New era name lays bare Japan's sinister intention

By Jang Chol

Japan began to use the name of era "Reiwa" (令和 - KR) on May 1.

Prime Minister Abe pledged to "shape a bright future for Japan in the Reiwa era which succeeded Heisei".

Why then did the Japanese authorities choose "Reiwa" as the new era name?

The Japanese authorities advertise the new era name as they use uncommonly flowery language, saying "Reiwa" means "beautiful harmony".

Abe officially announced it means that "culture is born and grows as people live and help each other with a beautiful mind" and the foreign ministry gave a briefing on it, saying it means "beautiful harmony". Apparently, they are trying to give an "amicable and florid impression" to people at home and abroad.

The publication that the new era name was copied from an old Japanese collection of poems and songs printed in around 760, in particular, seems to be aimed at evoking the pride of the citizens in the "long history and national culture".

But actually, it mirrors the authorities' intention to ingratiate themselves with the public with such political rhetoric that the 30-year-long Heisei (平成 - KR) era of stagnation marked by tremendous natural disasters, "lost 20-years" in economic progress and widening socio-economic gap is over finally and a balmy spring has come.

In the name of the new era "Reiwa", "rei" carries the meaning of "nobility" and "wa" is much used in the meaning of "Japan" as it was derived from Yamato (大和 - KR).

Therefore, "Reiwa" is naturally interpreted as "noble Japan". Abe in his book "To a beautiful country" published in 2006 argued for pilgrimage to the Yasukuni Shrine (靖国神社 - KR) and denied Japan's war crimes and Tokyo military tribunal to preach chauvinism, saying that "patriotism directly means loving the king of Japan and respecting and worshipping those people who sacrificed their lives for the country". In this sense, preaching a "noble Japan" is consistent with the praise of extreme nationalism.

In other words, Japan has selected the new era name in order to incite nationalism by stimulating "national pride" of the local people.

However, Japan's new era name is construed otherwise in the world.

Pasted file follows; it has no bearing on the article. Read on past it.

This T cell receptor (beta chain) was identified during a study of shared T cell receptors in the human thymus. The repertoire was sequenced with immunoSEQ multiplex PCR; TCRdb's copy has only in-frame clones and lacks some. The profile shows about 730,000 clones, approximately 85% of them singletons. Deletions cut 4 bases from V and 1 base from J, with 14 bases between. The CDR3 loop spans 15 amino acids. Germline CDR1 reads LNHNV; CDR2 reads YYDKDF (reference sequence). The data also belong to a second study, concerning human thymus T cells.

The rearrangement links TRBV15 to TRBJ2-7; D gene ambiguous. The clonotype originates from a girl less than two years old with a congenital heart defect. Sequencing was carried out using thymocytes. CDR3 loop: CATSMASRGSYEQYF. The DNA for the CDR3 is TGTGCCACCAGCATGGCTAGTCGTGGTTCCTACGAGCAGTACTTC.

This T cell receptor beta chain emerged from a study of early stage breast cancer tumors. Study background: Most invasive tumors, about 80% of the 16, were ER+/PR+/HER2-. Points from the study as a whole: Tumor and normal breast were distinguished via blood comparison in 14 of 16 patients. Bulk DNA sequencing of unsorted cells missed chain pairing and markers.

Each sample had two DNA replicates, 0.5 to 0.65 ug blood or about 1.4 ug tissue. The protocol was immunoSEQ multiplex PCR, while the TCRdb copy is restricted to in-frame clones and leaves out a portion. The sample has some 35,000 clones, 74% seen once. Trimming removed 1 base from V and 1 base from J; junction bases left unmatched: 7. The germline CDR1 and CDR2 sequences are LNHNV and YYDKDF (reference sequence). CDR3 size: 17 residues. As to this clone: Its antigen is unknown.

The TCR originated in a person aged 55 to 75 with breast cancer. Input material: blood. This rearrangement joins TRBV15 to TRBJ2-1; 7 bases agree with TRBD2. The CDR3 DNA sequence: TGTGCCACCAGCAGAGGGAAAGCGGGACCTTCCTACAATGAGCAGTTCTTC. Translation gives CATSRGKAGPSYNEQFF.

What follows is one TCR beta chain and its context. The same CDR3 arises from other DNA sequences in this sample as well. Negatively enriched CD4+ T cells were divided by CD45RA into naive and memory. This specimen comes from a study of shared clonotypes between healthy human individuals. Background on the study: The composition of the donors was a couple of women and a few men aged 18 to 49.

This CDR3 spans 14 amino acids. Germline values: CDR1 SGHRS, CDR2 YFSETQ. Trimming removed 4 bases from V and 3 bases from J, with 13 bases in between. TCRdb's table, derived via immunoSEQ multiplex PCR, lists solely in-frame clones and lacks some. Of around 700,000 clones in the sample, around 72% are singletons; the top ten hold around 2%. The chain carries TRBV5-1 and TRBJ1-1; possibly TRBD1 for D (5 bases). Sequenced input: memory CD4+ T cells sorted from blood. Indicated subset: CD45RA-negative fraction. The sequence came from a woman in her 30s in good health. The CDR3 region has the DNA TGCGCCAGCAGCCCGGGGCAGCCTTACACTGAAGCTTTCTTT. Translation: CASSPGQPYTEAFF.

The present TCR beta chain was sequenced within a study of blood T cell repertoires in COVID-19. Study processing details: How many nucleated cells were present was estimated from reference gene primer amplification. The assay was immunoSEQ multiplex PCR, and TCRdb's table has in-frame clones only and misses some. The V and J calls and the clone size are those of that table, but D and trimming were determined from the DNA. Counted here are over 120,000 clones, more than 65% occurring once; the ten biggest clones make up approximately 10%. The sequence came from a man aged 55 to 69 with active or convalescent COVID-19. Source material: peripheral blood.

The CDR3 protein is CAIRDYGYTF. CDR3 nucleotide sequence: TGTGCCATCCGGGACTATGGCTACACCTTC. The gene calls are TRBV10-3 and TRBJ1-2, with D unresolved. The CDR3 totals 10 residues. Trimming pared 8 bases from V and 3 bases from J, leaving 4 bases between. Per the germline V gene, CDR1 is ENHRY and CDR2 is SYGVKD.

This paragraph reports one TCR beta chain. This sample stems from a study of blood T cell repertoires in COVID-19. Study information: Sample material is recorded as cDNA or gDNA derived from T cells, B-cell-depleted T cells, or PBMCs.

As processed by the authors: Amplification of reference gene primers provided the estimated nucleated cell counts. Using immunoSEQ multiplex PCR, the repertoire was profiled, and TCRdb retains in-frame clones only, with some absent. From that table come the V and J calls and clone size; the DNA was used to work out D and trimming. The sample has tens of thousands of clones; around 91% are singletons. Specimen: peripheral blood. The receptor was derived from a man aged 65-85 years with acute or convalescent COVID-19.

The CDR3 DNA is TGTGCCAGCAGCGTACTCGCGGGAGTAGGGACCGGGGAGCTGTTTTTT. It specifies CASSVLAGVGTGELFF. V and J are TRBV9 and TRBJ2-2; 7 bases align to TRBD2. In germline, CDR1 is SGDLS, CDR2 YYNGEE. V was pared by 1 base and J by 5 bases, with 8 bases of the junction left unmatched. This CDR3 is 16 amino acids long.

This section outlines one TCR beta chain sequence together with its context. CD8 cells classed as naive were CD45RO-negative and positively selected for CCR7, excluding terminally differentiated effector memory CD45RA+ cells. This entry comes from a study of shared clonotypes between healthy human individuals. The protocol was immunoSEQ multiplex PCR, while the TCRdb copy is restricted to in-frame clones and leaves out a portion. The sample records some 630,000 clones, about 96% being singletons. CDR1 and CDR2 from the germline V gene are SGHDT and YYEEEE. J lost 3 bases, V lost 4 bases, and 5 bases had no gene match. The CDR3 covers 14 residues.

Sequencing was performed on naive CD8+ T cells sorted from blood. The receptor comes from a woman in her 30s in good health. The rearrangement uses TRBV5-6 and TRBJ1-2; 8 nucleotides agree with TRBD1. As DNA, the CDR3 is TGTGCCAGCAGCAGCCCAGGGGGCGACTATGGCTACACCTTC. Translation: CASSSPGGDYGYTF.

China said that "Chinese character of 'rei' (令 - KR) originally means 'order', so ‘Reiwa’ means 'forcing peace' and it can be thought only by Japan which forgot the history of its aggression". BBC, The Washington Post and media of other countries reported that "Reiwa" means "to order peace, or command peace".

Why "Reiwa" was selected as the era name has so far been unknown, but the reason may be uncovered if it is considered in connection with how Heisei, which has been used since 1989, was instituted. The course of its institution was closed to public for 20 years.

It has recently been disclosed that "Heisei" had already been prepared by the conservative forces over two decades before it was published and the initiator was Yasuoka Masahiro (1898-1983. 安岡正篤 - KR). He was active as a rightist thinker from the period of Japan's invasion of the Asian continent and known as a behind-the-scenes figure of the political circle. He is said to have revised the surrender address of the "emperor" so craftily as not to include such words as "surrender" or "defeat" and polished the policy speeches of the successive prime ministers after Japan's defeat. He died in 1983, but a meeting of erudite people held to change era name in 1987 reportedly announced his sealed proposal as if it reflected the general will of the public.

All in all, underlying "Heisei" was the strong ambition of Japan to achieve the dream of "oriental peace" or overseas territorial expansion it had failed to do in the past.

In this context, "Reiwa" means "peace controlled by order of Japan" as commented by foreign media. In other words, Japan wants to become a country which orders and controls the world by reviving as the "leader" of Northeast Asia and the world.

*The author is Fellow at the Institute of International Studies of the DPRK.

(Pyongyang Times, July 27, 2019)

Post a Comment

Previous Post Next Post